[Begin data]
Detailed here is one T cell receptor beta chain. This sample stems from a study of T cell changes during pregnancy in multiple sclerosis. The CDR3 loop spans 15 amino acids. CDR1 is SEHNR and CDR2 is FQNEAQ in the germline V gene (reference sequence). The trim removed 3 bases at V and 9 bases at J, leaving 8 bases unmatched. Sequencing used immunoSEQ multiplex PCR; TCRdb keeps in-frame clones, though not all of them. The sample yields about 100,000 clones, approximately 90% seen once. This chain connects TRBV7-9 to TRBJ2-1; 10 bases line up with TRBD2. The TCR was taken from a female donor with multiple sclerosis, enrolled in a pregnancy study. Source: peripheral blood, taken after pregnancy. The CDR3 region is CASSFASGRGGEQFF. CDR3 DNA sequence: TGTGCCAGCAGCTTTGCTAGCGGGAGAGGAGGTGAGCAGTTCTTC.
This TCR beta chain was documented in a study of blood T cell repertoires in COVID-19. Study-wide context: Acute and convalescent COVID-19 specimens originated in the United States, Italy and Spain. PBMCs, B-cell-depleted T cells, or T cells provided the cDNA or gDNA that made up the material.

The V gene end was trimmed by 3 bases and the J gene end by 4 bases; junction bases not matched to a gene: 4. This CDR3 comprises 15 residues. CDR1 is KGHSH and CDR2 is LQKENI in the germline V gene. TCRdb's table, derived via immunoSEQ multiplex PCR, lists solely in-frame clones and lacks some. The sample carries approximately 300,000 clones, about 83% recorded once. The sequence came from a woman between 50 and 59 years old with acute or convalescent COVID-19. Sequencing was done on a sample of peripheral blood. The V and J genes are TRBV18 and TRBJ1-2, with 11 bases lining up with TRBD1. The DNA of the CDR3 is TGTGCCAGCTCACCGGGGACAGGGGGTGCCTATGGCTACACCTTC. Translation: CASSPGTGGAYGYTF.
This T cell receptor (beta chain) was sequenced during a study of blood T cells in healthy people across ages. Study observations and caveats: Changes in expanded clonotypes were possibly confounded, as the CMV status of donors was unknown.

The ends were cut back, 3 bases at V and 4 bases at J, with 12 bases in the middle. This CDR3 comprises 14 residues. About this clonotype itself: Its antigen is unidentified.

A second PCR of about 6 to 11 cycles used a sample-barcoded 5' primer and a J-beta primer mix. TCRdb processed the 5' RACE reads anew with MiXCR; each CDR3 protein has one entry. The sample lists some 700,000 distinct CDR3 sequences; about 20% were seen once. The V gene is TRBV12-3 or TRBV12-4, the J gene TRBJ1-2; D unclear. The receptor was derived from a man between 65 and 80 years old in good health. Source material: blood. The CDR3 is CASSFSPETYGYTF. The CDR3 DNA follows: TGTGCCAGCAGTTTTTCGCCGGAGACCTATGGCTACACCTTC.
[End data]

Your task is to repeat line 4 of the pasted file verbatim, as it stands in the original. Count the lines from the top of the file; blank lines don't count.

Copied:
This T cell receptor (beta chain) was sequenced during a study of blood T cells in healthy people across ages. Study observations and caveats: Changes in expanded clonotypes were possibly confounded, as the CMV status of donors was unknown.